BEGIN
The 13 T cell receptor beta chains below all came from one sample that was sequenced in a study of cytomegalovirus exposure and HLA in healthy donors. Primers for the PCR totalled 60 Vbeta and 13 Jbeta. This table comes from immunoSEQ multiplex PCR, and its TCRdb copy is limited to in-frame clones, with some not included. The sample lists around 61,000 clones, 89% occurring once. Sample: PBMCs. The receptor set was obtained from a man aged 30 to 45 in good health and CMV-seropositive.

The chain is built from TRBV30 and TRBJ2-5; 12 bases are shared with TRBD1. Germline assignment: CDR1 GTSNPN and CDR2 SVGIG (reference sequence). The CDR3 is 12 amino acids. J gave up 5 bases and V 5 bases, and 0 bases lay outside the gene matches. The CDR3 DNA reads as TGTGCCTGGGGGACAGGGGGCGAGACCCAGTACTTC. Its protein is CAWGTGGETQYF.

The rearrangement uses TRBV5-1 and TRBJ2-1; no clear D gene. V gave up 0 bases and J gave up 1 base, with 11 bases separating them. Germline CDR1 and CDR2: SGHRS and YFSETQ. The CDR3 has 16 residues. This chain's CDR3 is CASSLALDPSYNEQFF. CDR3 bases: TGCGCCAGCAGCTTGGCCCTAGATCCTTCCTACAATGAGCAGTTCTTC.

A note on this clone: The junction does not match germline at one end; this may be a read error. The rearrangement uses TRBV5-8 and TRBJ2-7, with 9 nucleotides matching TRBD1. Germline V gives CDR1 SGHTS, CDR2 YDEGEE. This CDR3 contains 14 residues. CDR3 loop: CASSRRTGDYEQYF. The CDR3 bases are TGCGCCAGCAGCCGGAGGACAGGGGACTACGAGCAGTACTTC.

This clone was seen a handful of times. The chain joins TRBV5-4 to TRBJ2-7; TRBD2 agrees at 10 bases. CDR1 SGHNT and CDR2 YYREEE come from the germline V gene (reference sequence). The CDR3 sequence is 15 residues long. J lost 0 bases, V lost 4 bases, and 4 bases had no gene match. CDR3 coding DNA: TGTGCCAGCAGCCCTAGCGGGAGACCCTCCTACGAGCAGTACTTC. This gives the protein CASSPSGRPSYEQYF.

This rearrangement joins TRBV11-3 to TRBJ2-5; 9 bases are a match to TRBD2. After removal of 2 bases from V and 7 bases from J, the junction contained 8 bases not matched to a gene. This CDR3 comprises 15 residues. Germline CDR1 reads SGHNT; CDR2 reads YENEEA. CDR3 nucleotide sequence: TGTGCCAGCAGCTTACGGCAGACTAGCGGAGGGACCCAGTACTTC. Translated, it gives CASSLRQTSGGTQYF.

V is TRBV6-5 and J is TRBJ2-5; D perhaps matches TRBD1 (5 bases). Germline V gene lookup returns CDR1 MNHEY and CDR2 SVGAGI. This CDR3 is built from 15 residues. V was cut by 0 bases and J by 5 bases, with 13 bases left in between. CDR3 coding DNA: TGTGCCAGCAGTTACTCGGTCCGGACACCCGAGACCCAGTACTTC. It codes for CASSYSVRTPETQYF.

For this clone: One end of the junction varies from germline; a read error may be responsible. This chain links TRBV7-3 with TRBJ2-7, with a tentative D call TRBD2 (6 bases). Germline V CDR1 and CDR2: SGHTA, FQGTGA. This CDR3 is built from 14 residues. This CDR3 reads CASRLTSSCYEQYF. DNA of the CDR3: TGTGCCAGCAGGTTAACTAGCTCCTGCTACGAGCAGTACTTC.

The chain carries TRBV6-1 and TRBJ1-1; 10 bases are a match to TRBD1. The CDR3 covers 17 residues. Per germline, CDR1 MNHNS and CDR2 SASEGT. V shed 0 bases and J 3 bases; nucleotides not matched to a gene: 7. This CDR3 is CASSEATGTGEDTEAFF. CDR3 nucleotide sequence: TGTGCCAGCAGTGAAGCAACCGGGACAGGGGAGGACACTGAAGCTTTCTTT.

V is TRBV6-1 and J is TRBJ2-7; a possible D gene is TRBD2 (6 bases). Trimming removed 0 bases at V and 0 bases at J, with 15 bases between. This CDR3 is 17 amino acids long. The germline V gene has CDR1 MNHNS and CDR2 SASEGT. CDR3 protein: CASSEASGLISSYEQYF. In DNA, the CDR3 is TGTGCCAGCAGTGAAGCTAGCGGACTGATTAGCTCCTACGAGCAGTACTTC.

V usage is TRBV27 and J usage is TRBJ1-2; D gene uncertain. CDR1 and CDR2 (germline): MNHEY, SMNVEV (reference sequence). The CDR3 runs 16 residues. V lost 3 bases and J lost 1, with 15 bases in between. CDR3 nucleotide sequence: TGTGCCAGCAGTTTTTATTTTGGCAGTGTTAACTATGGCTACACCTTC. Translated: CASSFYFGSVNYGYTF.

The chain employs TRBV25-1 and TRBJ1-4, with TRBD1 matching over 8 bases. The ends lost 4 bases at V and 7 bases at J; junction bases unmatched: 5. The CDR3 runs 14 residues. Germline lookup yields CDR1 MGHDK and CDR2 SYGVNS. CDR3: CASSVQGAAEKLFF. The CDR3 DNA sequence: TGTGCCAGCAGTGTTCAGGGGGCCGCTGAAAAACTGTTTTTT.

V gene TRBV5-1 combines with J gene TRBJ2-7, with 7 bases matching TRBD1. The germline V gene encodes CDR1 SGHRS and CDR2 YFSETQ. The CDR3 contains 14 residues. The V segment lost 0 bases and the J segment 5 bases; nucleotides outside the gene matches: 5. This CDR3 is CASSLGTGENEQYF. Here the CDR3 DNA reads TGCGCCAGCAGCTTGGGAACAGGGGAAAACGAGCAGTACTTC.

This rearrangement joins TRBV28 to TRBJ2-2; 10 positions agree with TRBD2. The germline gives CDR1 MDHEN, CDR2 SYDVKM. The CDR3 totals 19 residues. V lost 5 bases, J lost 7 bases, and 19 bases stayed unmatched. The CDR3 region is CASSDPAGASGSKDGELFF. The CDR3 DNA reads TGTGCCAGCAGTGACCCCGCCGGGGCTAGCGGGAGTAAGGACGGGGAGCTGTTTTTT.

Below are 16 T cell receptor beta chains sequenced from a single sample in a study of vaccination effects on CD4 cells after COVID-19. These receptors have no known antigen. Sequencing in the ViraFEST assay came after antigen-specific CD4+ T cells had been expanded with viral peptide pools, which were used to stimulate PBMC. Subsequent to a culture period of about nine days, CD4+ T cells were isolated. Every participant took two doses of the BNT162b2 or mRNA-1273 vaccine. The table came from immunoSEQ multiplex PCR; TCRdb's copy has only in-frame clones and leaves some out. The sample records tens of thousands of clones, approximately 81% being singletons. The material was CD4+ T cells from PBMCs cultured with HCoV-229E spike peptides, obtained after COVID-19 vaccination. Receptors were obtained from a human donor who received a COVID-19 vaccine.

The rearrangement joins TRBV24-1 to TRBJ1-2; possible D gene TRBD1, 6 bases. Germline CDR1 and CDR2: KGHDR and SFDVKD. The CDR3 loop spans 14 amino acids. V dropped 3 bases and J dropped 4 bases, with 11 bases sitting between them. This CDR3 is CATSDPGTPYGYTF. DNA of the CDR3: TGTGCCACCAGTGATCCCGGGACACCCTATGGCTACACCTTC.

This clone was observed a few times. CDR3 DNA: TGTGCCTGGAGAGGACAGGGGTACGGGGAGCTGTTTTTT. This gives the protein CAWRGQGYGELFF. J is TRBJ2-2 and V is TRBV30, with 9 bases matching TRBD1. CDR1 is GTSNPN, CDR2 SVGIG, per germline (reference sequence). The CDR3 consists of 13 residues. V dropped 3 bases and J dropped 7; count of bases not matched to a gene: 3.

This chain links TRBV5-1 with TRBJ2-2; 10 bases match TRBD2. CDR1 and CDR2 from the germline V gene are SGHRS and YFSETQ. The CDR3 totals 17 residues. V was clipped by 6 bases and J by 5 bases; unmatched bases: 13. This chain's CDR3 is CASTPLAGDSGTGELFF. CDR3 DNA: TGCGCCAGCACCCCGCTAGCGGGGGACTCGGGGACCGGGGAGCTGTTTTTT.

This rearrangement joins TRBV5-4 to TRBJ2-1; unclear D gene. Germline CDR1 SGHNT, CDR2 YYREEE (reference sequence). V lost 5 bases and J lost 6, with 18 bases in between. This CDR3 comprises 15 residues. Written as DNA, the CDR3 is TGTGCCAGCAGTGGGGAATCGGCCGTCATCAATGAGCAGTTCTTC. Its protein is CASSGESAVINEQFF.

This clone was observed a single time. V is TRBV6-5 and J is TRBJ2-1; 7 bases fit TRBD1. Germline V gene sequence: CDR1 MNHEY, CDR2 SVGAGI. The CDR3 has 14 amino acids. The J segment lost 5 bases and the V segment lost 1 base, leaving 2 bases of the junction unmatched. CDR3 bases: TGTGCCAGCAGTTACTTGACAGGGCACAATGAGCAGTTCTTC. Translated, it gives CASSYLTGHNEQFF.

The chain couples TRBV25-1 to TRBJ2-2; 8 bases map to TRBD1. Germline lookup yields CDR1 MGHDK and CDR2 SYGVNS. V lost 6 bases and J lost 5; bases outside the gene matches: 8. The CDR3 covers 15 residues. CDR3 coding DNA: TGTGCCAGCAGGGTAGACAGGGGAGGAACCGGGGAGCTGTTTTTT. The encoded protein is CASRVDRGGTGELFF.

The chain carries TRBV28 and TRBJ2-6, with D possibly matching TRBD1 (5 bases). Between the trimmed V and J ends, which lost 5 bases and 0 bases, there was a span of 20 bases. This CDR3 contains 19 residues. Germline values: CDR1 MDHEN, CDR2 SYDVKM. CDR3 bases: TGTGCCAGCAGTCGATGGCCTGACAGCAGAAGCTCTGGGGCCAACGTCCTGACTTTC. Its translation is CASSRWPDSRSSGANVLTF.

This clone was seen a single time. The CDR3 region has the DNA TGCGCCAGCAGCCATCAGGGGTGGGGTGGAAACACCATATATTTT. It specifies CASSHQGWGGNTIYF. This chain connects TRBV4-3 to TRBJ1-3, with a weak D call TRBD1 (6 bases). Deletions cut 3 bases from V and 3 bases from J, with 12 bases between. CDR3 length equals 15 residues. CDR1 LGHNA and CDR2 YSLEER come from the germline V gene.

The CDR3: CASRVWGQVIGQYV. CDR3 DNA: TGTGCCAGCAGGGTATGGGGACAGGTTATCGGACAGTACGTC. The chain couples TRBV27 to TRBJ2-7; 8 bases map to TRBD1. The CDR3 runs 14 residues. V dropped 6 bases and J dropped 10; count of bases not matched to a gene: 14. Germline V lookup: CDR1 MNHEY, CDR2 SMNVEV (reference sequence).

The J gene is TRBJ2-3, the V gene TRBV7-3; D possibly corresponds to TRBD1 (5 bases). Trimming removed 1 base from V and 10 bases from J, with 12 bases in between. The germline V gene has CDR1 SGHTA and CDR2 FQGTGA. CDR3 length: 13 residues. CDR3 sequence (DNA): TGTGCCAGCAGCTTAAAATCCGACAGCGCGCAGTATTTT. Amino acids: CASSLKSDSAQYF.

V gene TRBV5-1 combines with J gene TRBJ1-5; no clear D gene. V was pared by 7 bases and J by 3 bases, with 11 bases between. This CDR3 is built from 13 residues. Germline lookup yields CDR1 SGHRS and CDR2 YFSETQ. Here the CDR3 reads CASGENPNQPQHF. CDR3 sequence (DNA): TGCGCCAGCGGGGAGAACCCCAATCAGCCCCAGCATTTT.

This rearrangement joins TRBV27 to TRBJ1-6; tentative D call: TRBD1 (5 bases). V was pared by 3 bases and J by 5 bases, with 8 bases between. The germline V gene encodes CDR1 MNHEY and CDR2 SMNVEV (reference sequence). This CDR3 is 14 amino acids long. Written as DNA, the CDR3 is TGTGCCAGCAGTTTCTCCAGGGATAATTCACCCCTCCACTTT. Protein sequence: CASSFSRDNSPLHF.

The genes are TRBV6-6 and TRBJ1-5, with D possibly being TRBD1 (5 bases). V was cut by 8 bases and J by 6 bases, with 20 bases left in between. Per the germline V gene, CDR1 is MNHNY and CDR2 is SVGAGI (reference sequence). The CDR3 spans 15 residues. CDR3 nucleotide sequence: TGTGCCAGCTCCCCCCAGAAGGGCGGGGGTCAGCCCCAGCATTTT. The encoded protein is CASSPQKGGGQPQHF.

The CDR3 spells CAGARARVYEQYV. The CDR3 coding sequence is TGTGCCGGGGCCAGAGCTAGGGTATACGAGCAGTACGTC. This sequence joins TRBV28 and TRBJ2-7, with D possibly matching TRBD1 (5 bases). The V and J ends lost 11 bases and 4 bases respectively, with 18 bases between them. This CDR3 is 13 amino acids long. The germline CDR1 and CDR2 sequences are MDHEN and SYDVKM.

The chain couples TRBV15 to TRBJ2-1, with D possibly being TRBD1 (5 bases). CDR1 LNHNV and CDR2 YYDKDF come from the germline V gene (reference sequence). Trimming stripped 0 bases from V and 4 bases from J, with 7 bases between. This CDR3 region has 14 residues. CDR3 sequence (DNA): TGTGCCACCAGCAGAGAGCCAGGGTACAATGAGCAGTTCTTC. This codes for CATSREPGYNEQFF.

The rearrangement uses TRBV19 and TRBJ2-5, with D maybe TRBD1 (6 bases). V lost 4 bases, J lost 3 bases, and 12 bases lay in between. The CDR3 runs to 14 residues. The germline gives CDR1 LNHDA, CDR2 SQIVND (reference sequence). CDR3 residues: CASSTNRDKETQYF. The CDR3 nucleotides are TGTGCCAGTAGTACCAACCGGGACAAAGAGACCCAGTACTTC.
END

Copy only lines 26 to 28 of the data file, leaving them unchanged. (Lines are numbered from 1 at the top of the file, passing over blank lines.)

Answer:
V gene TRBV5-1 combines with J gene TRBJ1-5; no clear D gene. V was pared by 7 bases and J by 3 bases, with 11 bases between. This CDR3 is built from 13 residues. Germline lookup yields CDR1 SGHRS and CDR2 YFSETQ. Here the CDR3 reads CASGENPNQPQHF. CDR3 sequence (DNA): TGCGCCAGCGGGGAGAACCCCAATCAGCCCCAGCATTTT.

This rearrangement joins TRBV27 to TRBJ1-6; tentative D call: TRBD1 (5 bases). V was pared by 3 bases and J by 5 bases, with 8 bases between. The germline V gene encodes CDR1 MNHEY and CDR2 SMNVEV (reference sequence). This CDR3 is 14 amino acids long. Written as DNA, the CDR3 is TGTGCCAGCAGTTTCTCCAGGGATAATTCACCCCTCCACTTT. Protein sequence: CASSFSRDNSPLHF.

The genes are TRBV6-6 and TRBJ1-5, with D possibly being TRBD1 (5 bases). V was cut by 8 bases and J by 6 bases, with 20 bases left in between. Per the germline V gene, CDR1 is MNHNY and CDR2 is SVGAGI (reference sequence). The CDR3 spans 15 residues. CDR3 nucleotide sequence: TGTGCCAGCTCCCCCCAGAAGGGCGGGGGTCAGCCCCAGCATTTT. The encoded protein is CASSPQKGGGQPQHF.